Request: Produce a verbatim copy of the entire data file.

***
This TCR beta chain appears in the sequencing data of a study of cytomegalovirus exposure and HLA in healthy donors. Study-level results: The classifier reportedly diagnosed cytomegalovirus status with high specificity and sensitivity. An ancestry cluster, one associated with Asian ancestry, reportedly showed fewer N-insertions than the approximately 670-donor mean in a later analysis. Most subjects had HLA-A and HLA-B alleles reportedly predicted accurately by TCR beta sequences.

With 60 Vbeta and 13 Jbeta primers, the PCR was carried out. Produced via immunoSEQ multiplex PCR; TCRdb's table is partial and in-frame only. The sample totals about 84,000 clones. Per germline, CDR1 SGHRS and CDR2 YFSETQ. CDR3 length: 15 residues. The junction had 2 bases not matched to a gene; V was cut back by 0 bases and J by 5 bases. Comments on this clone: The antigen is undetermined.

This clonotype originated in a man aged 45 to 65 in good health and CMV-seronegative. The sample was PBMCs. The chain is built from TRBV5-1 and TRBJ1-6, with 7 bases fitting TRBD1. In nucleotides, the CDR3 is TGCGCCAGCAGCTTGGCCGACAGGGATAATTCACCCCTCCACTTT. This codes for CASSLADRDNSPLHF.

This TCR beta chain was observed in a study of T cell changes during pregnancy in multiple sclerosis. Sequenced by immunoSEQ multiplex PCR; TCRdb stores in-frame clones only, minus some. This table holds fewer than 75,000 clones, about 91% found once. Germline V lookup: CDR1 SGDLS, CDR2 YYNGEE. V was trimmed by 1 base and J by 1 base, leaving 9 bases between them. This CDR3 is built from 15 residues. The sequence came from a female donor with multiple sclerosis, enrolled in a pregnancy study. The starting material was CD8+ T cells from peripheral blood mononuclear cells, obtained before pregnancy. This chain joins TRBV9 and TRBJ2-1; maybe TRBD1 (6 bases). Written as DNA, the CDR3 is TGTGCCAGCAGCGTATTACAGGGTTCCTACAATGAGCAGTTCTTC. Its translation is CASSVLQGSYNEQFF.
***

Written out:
This TCR beta chain appears in the sequencing data of a study of cytomegalovirus exposure and HLA in healthy donors. Study-level results: The classifier reportedly diagnosed cytomegalovirus status with high specificity and sensitivity. An ancestry cluster, one associated with Asian ancestry, reportedly showed fewer N-insertions than the approximately 670-donor mean in a later analysis. Most subjects had HLA-A and HLA-B alleles reportedly predicted accurately by TCR beta sequences.

With 60 Vbeta and 13 Jbeta primers, the PCR was carried out. Produced via immunoSEQ multiplex PCR; TCRdb's table is partial and in-frame only. The sample totals about 84,000 clones. Per germline, CDR1 SGHRS and CDR2 YFSETQ. CDR3 length: 15 residues. The junction had 2 bases not matched to a gene; V was cut back by 0 bases and J by 5 bases. Comments on this clone: The antigen is undetermined.

This clonotype originated in a man aged 45 to 65 in good health and CMV-seronegative. The sample was PBMCs. The chain is built from TRBV5-1 and TRBJ1-6, with 7 bases fitting TRBD1. In nucleotides, the CDR3 is TGCGCCAGCAGCTTGGCCGACAGGGATAATTCACCCCTCCACTTT. This codes for CASSLADRDNSPLHF.

This TCR beta chain was observed in a study of T cell changes during pregnancy in multiple sclerosis. Sequenced by immunoSEQ multiplex PCR; TCRdb stores in-frame clones only, minus some. This table holds fewer than 75,000 clones, about 91% found once. Germline V lookup: CDR1 SGDLS, CDR2 YYNGEE. V was trimmed by 1 base and J by 1 base, leaving 9 bases between them. This CDR3 is built from 15 residues. The sequence came from a female donor with multiple sclerosis, enrolled in a pregnancy study. The starting material was CD8+ T cells from peripheral blood mononuclear cells, obtained before pregnancy. This chain joins TRBV9 and TRBJ2-1; maybe TRBD1 (6 bases). Written as DNA, the CDR3 is TGTGCCAGCAGCGTATTACAGGGTTCCTACAATGAGCAGTTCTTC. Its translation is CASSVLQGSYNEQFF.